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What do Masters graduates do? - Medical

May 2018

The unemployment rate among medical Masters graduates is unsurprisingly low, given society’s need for significant numbers of additional health professionals

A little over 12% of the total cohort, or 5,230 students, studied a Masters in a medical field in 2016. More than half (54%) studied part time, compared with 46% who studied full time. The subject has the second largest proportion of part-time students across all subject groups considered in this report.

Subject overview

  • 5,230 graduates
  • 12% of total Masters cohort
  • 46% studied full time
  • 54% studied part time


Medical Masters graduates had very low unemployment rates, reflecting the labour market's desperate need for health professionals.

For full-time graduates, those who studied a Medical masters had strong outcomes. They were more likely to be in full-time employment or further study and less likely to be unemployed or working part time.

For part-time medical graduates, other than their low employment rate, the main finding was that their likelihood of being in part-time work was higher than average. In particular, they were more likely to be in part-time work than their full-time counterparts. This is true of only a small number of subject groups.

Outcomes,Medical FT,Medical PT
Full time work,63.26351966,73.70257599
Part time work,9.25871656,14.39641449
Working and studying,2.25768515,4.637499355
Further study,16.51855207,2.552569838


Unsurprisingly, the health industry dominates this graph. However, there are some graduates employed as HE teaching professionals and university researchers who enter the education industry.

The small numbers of graduates who are employed outside of health and education are usually therapy professionals, biochemists and medical scientists, laboratory technicians or they have branched out into business roles.

Industries,Medical FT,Medical PT
Construction · engineering · research and development,6.350556852,1.599359057
Hospitality & tourism,1.299151221,0.2570628
Media and publishing,0.611365281,0.056982254
IT and telecoms,1.095362794,0.314045055
Legal and accountancy,0.433050407,0.214219
Management consultancy,0.526283612,0.1285314
Other business and finance,2.224350679,0.464426793
Marketing & PR,0.840627261,0.0856876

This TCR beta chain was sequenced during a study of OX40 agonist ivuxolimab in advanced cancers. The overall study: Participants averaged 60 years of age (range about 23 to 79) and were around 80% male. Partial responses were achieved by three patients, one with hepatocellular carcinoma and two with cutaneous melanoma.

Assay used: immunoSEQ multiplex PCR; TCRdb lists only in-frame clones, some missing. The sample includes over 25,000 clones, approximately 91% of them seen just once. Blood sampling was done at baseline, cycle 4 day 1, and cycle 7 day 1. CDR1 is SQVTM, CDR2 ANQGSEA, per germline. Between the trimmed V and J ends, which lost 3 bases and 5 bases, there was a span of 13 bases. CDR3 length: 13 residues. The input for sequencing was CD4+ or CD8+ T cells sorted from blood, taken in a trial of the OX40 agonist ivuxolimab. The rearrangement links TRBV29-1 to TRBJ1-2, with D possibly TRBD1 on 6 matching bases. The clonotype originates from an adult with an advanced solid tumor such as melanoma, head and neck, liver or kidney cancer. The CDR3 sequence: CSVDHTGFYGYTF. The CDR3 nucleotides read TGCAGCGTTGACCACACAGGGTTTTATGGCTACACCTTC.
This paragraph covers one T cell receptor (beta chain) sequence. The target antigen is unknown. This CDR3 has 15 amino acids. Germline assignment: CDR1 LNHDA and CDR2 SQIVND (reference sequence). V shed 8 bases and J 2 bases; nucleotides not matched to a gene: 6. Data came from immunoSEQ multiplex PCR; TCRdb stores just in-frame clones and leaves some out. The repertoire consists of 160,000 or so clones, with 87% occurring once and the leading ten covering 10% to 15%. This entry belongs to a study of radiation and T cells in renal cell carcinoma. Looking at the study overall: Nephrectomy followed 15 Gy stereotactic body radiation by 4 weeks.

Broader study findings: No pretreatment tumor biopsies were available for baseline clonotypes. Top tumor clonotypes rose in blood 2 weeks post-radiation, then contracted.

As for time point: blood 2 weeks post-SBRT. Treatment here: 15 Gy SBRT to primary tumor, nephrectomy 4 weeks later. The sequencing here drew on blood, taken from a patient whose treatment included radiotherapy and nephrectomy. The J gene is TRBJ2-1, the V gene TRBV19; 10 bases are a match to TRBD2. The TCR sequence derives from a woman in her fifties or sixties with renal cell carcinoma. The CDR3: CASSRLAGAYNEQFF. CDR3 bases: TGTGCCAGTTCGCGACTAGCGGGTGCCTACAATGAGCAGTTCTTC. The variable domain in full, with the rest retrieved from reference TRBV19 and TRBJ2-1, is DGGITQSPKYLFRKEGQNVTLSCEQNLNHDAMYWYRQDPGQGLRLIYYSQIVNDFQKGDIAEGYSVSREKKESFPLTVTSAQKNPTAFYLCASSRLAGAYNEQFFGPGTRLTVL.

Social care,3.761424889,3.041909805
Local and central govt,3.5235019,3.992185291
Arts · sports and leisure,1.636930539,0.719775841
Other industries,0.815153707,0.814032201


The outcomes for these graduates are exactly what would be expected. The most popular occupations were, by far, nurses and medical practitioners, with a large number of physiotherapists too.

However, more specialist roles also appeared, such as:

  • speech and language therapists
  • therapy professionals
  • medical radiographers.
Types of work,Medical FT,Medical PT
Education ,2.621105241,5.996421325
Social and welfare,5.214218096,3.810689794
Business and finance,5.708919901,2.504216501
Marketing and sales,1.908571778,0.206758388
Arts and media,0.916114453,0.214035598
Other professionals,8.702578353,4.615463644
Health and education occupations,2.976863021,0.606576886
Clerical and secretarial,1.933510449,0.428071197
Retail and service ,2.383424436,0.128421359
Other occupations,1.628647917,0.356583307
Unknown occupations,0,0.04280712

The NHS is the largest employer of graduates in the UK, employing roughly 1.5 million people.1 Consequently, those who do graduate with a medical Masters are extremely likely to work for a large company.


This subject area is unique in that it is the only subject group where London taught a greater proportion of working graduates than it employed. Medical graduates are also slightly less mobile than normal Masters graduates, possibly since health professionals are needed everywhere and have no need to relocate.

Medical Masters are well represented throughout the country, but specialists were primarily located in London. This is contrary to medical undergraduates, where the most popular region was dependent on job title and was often not the capital.

There remains a degree of regional specialisation, however. Although London was their most popular location, speech and language therapists also favoured the South East, while medical radiographers the South West (and  the North West to a lesser extent), and occupational therapists preferred the South East, East of England and Yorkshire and the Humber.

It was often the case that the areas employing large numbers of specialists also taught large numbers of specialists. Whether this is a case of local hospitals hiring the graduates they have access to, or universities mirroring regional labour market demand, is hard to say. 

Either way, speech and language therapists proved an exception. The South East hired five times as many working graduates as it taught and was comfortably the second biggest employment region.

Locations,Medical FT,Medical PT
North East,5.769270931,4.596432125
North West,10.09230833,14.12662117
Yorkshire and The Humber,5.786500428,8.373335195
East Midlands,5.847586826,5.658590654
West Midlands,5.002819372,8.662221369
East of England,8.989620533,6.516521496
South East,12.52688846,11.52053623
South West,4.53187979,5.482291539
Northern Ireland,1.488002005,1.985546964
Guernsey · Jersey and the Isle of Man,0.182737088,0.218191974

Also in this series


1. How many NHS employees are there?, Full Fact, 2017.

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